The purpose of the Energetically Autonomous Tactical Robot (EATR) â€žÂ¢ is to develop and demonstrate an autonomous robotic platform able to perform long-range, long-endurance missions without the need for manual or conventional re-fueling, which would otherwise preclude the ability of the robot to perform such missions. The system obtains its energy by foraging â€œ engaging in biologically-inspired, organism-like, energy-harvesting behavior which is the equivalent of eating. It can find, ingest, and extract energy from biomass in the environment (and other organically-based energy sources), as well as use conventional and alternative fuels (such as gasoline, heavy fuel, kerosene, diesel, propane, coal, cooking oil, and solar) when suitable. For example, about 150 lbs of vegetation could provide sufficient energy for 100 miles of driving, depending on circumstances.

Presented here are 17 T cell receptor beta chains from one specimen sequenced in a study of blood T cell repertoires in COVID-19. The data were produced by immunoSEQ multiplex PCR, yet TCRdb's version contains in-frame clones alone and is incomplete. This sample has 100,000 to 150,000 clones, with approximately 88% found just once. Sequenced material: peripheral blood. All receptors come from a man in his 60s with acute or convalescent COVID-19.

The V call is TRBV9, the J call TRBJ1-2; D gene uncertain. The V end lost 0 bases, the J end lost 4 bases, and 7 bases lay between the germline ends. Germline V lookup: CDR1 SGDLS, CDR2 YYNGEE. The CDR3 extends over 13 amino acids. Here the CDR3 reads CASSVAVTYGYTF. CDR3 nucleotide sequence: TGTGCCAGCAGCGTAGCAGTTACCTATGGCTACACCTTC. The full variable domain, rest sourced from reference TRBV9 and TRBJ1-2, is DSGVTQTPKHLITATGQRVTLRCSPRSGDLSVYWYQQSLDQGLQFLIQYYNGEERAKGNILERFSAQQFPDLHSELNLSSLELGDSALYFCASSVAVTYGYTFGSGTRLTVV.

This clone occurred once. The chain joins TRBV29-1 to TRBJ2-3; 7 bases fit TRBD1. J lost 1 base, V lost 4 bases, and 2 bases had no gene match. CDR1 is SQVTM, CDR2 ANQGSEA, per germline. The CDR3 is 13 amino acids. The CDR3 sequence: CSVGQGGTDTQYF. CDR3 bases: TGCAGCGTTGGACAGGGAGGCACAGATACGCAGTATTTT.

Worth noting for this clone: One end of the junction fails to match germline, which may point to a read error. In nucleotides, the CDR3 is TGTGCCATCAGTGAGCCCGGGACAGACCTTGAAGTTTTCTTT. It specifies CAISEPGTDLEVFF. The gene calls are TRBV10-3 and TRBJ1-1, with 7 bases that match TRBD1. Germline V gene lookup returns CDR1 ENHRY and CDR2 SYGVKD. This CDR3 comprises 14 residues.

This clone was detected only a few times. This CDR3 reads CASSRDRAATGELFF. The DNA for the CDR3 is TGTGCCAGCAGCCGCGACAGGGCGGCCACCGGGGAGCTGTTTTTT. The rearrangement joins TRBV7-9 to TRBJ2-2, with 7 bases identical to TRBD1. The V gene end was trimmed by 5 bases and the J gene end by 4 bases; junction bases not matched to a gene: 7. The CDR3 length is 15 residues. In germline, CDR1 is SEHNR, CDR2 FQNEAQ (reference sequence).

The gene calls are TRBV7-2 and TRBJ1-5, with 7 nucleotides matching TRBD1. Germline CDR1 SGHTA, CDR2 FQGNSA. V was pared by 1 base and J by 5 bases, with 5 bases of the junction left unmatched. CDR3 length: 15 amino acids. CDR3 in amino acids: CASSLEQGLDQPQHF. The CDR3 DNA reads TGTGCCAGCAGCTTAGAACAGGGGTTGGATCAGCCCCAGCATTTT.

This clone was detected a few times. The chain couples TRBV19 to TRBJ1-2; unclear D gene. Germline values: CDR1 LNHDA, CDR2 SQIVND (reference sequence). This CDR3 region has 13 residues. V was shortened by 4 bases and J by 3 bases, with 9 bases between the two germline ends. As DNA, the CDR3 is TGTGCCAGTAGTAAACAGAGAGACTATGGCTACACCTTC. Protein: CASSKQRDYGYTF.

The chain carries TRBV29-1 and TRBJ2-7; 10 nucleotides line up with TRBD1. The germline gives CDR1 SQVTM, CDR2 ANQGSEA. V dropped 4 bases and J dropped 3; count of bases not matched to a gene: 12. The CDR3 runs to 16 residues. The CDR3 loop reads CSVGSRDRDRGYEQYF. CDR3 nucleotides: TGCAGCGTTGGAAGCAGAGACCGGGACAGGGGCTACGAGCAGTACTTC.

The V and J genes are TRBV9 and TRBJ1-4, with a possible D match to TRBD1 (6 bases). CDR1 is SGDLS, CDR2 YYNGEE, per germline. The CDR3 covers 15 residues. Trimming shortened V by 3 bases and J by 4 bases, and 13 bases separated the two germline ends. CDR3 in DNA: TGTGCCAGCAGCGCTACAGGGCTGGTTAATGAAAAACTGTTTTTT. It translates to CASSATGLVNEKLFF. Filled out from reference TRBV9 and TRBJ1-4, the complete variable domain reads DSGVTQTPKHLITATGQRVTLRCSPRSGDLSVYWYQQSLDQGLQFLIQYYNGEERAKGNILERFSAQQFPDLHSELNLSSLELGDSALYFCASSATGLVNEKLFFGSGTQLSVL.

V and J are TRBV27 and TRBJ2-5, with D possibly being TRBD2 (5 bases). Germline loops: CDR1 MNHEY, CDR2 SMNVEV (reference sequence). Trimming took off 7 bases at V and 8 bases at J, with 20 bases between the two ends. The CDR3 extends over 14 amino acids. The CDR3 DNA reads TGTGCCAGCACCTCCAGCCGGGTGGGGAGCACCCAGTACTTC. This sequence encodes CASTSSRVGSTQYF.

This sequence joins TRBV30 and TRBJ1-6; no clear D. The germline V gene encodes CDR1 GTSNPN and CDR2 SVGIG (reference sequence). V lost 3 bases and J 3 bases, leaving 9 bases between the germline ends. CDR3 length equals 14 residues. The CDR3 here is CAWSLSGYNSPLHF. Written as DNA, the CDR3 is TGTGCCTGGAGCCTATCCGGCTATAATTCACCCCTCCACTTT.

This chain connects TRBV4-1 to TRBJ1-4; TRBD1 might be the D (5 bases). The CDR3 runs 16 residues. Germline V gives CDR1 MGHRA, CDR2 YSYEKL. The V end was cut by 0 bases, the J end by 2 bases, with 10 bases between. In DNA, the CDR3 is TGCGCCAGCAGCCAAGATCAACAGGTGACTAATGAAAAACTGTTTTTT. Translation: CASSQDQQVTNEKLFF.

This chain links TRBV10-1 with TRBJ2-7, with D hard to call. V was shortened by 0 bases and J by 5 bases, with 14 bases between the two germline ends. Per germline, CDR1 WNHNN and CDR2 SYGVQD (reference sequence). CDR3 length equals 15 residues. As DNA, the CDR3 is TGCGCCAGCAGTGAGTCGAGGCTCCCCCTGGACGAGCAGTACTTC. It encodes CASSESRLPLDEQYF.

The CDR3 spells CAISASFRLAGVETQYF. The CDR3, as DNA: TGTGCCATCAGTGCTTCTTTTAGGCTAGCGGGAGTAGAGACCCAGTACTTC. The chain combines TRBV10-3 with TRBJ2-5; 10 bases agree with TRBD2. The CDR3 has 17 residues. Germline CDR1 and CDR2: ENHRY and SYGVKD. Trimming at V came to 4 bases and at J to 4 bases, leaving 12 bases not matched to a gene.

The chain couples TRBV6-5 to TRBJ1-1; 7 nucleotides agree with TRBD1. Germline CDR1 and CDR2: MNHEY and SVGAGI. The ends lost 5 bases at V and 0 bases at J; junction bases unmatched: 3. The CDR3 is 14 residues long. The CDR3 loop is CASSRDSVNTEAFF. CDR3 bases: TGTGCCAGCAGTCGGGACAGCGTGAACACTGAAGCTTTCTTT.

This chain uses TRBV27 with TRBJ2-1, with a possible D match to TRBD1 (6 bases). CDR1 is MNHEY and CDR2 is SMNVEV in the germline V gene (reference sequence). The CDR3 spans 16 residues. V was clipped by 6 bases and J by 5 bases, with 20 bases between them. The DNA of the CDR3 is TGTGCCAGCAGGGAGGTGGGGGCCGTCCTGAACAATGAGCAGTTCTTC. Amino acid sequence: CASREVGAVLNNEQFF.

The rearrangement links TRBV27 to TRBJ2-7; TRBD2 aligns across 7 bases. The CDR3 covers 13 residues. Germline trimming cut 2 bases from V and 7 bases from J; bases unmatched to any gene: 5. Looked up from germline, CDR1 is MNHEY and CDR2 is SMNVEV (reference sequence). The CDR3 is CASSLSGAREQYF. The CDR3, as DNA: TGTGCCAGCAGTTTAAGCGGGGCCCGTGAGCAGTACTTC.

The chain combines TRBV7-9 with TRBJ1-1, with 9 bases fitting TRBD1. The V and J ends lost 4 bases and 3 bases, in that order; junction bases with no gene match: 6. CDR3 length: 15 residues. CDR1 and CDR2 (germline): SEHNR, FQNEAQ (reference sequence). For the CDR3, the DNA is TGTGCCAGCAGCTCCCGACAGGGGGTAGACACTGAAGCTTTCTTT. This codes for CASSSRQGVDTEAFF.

The EATR â€žÂ¢ system consists of four main subsystems: (1) an autonomous intelligent control system and sensors; (2) a manipulator system consisting of a robotic arm and end effectors; (3) a hybrid engine system consisting of a biomass combustion chamber, an external combustion engine, and a multi-cell rechargeable battery; and (4) a platform system consisting of a robotically-modified conventional vehicle, such as a High Mobility Multi-Wheeled Vehicle (HMMWV), or a robotic vehicle. The initial will be to focus on the ability of the EATR to recognize biomass sources of energy from non-energy materials, properly manipulate and ingest the biomass materials into the engine system, and generate electrical power to operate the various subsystems. This can lead to three potential phases viz., (1) the development of prototype and operational EATRâ€žÂ¢ systems for military and civil applications; (2) new civil and military applications for the 4D/RCS autonomous intelligent control system for robotic vehicles and ubiquitous intelligence; and (3) development of the external combustion engine system for civil and military automotive applications, whether for manned or unmanned vehicles.